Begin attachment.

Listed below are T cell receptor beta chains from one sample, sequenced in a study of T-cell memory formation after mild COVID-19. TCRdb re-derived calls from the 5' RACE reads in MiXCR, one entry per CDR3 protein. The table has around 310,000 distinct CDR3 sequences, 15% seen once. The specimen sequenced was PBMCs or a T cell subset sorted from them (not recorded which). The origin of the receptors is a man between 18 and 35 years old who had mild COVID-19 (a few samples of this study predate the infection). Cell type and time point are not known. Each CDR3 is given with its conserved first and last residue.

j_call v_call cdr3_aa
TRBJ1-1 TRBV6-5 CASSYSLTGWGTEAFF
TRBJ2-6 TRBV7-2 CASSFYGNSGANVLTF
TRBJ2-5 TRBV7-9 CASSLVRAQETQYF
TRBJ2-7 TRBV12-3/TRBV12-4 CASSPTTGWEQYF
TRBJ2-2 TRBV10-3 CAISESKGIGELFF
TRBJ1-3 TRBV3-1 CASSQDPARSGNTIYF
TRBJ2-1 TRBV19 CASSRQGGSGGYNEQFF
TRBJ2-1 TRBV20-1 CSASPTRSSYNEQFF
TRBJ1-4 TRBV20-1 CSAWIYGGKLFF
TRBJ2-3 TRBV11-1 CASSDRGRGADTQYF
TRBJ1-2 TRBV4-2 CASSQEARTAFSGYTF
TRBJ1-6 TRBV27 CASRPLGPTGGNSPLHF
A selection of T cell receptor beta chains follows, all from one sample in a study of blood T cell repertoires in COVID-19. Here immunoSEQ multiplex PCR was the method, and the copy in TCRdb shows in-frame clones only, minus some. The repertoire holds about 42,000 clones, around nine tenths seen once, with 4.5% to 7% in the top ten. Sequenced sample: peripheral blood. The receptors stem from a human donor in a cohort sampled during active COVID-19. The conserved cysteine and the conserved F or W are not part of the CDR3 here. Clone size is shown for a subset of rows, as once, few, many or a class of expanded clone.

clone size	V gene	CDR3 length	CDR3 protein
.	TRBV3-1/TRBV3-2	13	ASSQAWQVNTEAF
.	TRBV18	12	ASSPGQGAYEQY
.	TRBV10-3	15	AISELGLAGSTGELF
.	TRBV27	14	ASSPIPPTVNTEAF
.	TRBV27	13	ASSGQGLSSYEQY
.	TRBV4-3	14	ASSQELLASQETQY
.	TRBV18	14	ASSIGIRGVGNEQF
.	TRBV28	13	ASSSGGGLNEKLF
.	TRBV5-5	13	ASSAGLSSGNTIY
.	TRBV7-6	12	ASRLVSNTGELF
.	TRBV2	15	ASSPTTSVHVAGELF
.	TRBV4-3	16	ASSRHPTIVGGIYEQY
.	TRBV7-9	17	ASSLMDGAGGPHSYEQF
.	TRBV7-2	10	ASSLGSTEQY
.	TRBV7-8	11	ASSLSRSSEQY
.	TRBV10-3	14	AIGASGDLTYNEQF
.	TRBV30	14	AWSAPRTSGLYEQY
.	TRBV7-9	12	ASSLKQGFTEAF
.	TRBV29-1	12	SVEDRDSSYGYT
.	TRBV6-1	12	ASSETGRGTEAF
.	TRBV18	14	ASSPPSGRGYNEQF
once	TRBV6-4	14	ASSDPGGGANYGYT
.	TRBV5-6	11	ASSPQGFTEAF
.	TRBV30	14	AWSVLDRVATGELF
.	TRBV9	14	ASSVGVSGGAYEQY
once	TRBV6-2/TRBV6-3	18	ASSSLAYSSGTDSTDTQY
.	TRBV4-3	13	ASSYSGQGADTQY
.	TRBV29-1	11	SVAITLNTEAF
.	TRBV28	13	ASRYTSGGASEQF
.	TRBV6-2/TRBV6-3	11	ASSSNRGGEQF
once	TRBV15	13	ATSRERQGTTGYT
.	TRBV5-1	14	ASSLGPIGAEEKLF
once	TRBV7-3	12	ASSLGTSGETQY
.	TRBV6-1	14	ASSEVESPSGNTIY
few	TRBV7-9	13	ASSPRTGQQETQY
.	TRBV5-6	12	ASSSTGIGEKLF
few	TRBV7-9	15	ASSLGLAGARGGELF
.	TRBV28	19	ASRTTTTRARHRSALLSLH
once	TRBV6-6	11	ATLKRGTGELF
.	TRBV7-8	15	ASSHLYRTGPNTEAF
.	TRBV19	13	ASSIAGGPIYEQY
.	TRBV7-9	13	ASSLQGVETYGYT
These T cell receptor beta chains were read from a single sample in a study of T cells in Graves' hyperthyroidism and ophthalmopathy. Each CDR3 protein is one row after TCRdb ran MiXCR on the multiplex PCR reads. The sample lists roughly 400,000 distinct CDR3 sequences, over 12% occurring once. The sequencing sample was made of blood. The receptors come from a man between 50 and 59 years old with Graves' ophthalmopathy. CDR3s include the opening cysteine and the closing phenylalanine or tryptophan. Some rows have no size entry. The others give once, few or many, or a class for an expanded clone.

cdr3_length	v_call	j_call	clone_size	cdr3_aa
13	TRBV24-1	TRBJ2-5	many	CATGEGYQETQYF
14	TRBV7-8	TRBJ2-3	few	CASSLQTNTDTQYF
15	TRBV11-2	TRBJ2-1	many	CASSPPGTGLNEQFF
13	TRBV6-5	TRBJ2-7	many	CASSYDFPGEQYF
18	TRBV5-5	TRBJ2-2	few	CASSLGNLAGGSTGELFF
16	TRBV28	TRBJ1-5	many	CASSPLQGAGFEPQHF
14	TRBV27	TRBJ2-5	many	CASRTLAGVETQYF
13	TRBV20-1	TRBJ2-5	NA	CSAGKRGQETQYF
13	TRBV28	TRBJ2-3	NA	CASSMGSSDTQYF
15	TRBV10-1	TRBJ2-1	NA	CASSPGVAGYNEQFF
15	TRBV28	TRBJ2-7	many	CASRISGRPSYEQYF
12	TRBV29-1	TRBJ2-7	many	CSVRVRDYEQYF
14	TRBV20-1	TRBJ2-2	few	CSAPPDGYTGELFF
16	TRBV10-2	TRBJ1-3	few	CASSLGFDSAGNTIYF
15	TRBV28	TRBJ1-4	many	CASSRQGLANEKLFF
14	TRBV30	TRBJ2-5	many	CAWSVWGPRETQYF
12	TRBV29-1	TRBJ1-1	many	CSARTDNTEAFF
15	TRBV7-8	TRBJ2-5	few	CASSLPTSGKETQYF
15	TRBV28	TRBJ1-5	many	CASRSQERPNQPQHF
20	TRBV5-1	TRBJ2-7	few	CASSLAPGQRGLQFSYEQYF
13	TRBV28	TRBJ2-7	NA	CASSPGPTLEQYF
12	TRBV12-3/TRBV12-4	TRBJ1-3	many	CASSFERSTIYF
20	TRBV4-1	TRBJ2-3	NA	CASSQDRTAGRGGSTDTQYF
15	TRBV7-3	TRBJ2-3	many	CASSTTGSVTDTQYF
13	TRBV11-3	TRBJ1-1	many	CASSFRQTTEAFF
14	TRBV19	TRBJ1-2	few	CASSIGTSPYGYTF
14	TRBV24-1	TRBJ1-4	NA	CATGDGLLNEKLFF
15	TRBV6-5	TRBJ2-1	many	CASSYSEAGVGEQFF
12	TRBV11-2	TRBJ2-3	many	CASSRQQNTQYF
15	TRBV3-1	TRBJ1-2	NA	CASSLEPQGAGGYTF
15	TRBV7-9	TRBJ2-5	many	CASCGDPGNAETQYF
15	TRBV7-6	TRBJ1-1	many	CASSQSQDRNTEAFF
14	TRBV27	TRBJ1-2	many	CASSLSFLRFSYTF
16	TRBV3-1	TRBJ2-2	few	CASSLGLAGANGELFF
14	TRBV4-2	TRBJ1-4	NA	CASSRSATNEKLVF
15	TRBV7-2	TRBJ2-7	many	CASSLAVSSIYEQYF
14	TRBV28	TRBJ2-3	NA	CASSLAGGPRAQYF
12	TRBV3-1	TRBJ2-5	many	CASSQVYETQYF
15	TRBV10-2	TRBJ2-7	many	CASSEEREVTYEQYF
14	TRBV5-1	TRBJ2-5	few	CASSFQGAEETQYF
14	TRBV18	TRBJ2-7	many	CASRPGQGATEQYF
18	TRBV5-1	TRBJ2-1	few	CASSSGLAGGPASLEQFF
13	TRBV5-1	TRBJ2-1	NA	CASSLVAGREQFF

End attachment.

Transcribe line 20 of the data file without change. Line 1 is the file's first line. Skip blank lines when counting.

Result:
.	TRBV27	14	ASSPIPPTVNTEAF